Shoes on the Danube

on
Pesti Alsó rakpart [map]
Pest Centre, V,
Kossuth tér (M2, T2/2a), 3 min
If you listen to anyone talking about the Second World War, and more specifically, the systematic extermination of Europe’s Jewish population, you will more-likely-than-not hear some variation on the phrase ‘Lest we forget.’

The poignant Jewish memorial on the Pest bank of the Danube is so discreet that you’re unlikely to spot it. If you try to find it from the direction of the Parliament, you may find yourself dodging cars and leaping barriers to get there. Alternatively, take the more sensible route, along the river from the Chain Bridge and you’ll find a series of shoes, cast in iron, no more than two feet from the bank.

They’re beautifully crafted and the detail is superb, right down to the stitching, eyelets, laces and grip on the soles. Styles vary: low heels, high heels, heavy boots, slip-ons, shoes with buckles, open toes, and a tiny pair of toddler’s boots. They’re not new shoes and the small patches of rust are reminiscent of scuffed leather.

Even-more discreet are three plaques, in Hebrew, Hungarian and English:


Unknowing tourists might be inclined to smile on seeing this unusual, idiosyncratic collection, and those that spot the plaque will no doubt feel a pang of guilt. Of course, they shouldn’t, but such a reaction shows what a human memorial this is: something that connects you to humans who were treated as though they were not.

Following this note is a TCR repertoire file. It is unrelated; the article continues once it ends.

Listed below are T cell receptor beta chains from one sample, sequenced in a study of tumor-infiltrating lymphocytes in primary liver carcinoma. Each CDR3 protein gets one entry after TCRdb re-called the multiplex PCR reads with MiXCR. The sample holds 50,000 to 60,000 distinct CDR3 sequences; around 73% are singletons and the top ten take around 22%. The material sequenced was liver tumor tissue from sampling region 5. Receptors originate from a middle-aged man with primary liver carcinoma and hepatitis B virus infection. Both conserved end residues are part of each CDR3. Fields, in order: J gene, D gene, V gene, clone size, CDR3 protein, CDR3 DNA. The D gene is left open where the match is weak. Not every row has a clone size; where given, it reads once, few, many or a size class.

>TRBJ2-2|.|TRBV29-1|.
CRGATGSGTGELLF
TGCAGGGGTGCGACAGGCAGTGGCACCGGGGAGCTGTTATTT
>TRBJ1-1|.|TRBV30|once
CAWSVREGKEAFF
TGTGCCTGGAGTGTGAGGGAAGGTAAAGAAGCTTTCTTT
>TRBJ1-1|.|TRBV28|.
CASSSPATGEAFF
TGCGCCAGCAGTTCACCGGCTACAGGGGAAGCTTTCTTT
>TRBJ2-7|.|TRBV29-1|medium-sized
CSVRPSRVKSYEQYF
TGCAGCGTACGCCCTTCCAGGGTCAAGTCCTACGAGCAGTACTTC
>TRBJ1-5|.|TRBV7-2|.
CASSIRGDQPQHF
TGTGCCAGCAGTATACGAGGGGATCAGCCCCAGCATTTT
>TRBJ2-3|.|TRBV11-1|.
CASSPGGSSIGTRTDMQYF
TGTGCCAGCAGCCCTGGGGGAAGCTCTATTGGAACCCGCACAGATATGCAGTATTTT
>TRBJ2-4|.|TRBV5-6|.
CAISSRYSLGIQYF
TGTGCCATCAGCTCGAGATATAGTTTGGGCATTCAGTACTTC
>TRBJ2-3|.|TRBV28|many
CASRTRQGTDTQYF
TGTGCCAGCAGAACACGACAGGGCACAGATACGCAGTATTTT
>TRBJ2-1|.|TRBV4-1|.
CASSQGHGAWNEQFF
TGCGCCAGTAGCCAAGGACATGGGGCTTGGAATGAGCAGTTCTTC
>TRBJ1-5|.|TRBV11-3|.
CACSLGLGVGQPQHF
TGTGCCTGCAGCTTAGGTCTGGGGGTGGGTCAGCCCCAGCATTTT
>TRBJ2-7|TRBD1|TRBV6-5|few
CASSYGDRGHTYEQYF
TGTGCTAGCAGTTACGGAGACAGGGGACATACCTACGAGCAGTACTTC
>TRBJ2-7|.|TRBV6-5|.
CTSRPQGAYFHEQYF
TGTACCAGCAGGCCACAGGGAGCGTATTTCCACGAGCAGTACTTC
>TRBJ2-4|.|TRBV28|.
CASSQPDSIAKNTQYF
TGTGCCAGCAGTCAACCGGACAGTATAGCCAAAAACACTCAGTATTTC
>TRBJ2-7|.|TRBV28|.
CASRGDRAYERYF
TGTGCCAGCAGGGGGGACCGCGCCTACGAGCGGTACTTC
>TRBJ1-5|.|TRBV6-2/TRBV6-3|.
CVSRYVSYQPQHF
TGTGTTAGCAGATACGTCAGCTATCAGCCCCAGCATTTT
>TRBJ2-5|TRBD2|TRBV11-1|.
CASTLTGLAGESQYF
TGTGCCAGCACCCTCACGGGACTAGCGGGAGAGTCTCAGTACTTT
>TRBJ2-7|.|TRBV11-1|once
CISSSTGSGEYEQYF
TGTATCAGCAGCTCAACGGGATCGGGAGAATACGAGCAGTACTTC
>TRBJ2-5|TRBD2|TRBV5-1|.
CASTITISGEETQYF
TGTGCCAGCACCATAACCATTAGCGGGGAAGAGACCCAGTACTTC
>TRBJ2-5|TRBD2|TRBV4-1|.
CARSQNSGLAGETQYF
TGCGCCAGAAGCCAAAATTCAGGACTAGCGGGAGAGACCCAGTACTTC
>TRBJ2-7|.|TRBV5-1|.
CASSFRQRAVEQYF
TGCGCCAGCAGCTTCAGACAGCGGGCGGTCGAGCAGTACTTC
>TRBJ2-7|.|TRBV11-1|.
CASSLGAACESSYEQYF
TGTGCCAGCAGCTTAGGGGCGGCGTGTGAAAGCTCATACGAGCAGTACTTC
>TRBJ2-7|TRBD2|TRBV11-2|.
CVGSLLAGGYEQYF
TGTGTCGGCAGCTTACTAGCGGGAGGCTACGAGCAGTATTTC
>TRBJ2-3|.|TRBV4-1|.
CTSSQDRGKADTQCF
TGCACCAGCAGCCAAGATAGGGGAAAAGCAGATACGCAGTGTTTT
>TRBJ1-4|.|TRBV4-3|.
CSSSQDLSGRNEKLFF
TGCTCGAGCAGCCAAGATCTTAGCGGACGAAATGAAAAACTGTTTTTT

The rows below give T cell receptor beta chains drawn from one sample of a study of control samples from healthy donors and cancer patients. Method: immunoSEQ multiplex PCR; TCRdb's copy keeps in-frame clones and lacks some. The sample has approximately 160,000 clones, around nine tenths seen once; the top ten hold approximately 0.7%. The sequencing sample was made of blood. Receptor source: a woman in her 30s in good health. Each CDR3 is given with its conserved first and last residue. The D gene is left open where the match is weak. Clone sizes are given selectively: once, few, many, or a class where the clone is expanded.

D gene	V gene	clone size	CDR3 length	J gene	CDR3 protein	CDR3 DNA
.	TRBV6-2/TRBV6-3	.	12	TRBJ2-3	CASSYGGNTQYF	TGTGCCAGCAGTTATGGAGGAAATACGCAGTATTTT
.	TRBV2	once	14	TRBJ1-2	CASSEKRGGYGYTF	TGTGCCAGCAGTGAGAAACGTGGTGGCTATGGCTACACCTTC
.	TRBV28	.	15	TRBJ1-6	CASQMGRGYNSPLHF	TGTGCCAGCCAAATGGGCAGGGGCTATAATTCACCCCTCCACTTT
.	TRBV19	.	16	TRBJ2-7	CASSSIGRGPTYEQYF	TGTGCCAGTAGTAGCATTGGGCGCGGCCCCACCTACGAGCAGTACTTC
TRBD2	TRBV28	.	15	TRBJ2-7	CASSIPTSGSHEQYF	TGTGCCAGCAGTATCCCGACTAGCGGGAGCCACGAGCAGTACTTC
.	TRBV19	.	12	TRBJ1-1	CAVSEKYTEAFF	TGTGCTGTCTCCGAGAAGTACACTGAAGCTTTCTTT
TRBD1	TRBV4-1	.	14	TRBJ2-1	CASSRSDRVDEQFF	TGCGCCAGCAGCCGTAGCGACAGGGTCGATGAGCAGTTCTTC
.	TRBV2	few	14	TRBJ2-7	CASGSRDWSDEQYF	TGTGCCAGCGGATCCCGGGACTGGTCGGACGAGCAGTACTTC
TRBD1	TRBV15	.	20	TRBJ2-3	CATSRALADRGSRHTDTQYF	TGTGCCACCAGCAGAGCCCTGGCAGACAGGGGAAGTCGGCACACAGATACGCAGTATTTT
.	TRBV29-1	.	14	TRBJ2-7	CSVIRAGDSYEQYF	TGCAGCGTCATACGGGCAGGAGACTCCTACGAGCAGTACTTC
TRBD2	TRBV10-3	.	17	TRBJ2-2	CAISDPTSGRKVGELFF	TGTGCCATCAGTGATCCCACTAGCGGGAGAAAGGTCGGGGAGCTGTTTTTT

Tragically, the memorial is too modest for most. I sat by the river for half an hour and watched no fewer than three quarters of the visitors lightly kick the shoes, presumably to test their composition, before shrugging and moving on. (This might explain the absence of a few pieces.)

I couldn’t help but feel that this gave
the memorial an even greater depth: the world remembers the holocaust and doesn’t so much ignore it as not understand what it meant.

The above photo was taken on May 9th 2007, when the shoes served as a focal point for „Zéró tolerancia“, a day dedicated to speaking out against racial discrimination.


If you’d like another perspective on this memorial, read SF’s entry here.

Andy Sz.

Source: 8

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